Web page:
Sotho Sounds are funky shepherds from the Kingdom of Lesotho who have quite literally invented their own music, crafted their own instruments and now continue to follow their own mission – turning junk into funk.
Junk Funk is their debut album and perfectly captures the excitement and humorous bounce of their live performances. The eccentric band met whilst shepherding in the lofty hills of Lesotho, a landlocked enclave surrounded by the Republic of South Africa. Junk Funk is one of the first international recordings to come from Lesotho and is set to spread the unmistakeable Sotho Sounds worldwide.
'Their approach may be rough and ready but their energy and enthusiasm are contagious ... I'd like to see them live'.
Robin Denselow, The Guardian
'Staff Benda Bilili and Konono No 1 have set the homemade instrumentalist's bar high, but this lot leap it with easy grace' The Independent
Stream the track Ha Kele Monateng here:
Sotho Sounds play instruments crafted out of recycled materials. Their guitars are made from tin-cans and bicycle wire, and rattle melodiously alongside the fuzzed ring of one-string fiddles and the thud and boom of their drums. Atop the mix, swinging unison vocals bring to mind the hugely popular choral tradition of Lesotho. Sotho Sounds also weave the sounds of their everyday life into the music - listen closely and you can hear everything from the jangle of their home-made guitars, to the hum and shatter of the percussion, to the bark of a dog, an accordion, whistles and more. Stumbling across the band, don’t be surprised to find them in traditional Basotho blankets, or instead decked out in gumboots, rainbow-framed shades and, if you are lucky, a neon-pink wig.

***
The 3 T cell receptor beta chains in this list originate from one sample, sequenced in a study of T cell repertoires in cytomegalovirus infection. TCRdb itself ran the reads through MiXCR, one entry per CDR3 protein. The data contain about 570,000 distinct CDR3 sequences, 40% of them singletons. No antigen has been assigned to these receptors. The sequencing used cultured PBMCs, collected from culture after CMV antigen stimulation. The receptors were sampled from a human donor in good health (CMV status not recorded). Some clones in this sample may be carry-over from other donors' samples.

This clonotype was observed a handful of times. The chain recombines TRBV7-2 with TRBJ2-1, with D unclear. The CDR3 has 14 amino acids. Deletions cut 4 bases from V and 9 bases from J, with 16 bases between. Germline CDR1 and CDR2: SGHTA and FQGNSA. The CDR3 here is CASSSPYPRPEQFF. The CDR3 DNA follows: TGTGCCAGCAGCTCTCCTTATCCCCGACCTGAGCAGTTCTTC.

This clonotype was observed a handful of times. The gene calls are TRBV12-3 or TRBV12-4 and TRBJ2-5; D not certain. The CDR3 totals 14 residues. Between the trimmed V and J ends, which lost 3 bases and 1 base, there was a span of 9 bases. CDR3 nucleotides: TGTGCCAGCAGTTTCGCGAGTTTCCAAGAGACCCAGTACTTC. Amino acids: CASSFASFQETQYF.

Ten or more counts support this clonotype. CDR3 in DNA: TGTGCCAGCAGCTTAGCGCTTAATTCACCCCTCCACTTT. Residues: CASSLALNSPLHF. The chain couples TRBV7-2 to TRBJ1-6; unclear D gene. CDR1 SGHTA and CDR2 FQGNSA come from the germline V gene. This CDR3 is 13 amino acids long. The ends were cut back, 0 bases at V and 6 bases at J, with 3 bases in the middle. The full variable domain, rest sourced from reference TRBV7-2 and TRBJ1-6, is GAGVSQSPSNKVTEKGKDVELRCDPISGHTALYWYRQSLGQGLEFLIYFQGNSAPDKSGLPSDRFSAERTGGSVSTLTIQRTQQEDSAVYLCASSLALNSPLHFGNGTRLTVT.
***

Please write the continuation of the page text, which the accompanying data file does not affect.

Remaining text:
The subject matter of their lively songs draws on the social issues and experiences of their everyday lives at home in Lesotho and while travelling abroad. ‘Something To Think About’ was inspired by their travels in England. Amused by everyone constantly asking them, ‘How are you?’ and ‘What are you thinking?’, they decided to write a song in order to give them ‘something to think about’. ‘Ha Kele Monateng’ translates as ‘When I’m Happy’ and is a bright, positive number with catchy call-and-response vocals. ‘Ntheke Ntheke’ (or ‘The Sun Is About To Set’) is a stunning a cappella track that is reminiscent of South African isicathamiya.
Sotho Sounds cite the influence of Basotho traditional music and South African pop, especially the bubblegum pop stylings of Brenda Fassie. Yet ultimately the band is remarkable because of their fierce innovative streak – they have literally built their music from the ground up. Their home-made sound bestows their music with a deeply personal edge – every fibre of the sound was crafted by them, from the slap of the strings, to the crash of drums, to the call of the voice. This is raw Sotho Sounds. Let the Junk Funkrevolution begin.
Here is a video of Sotho Sounds playing their unmistakeable music live in Lesotho: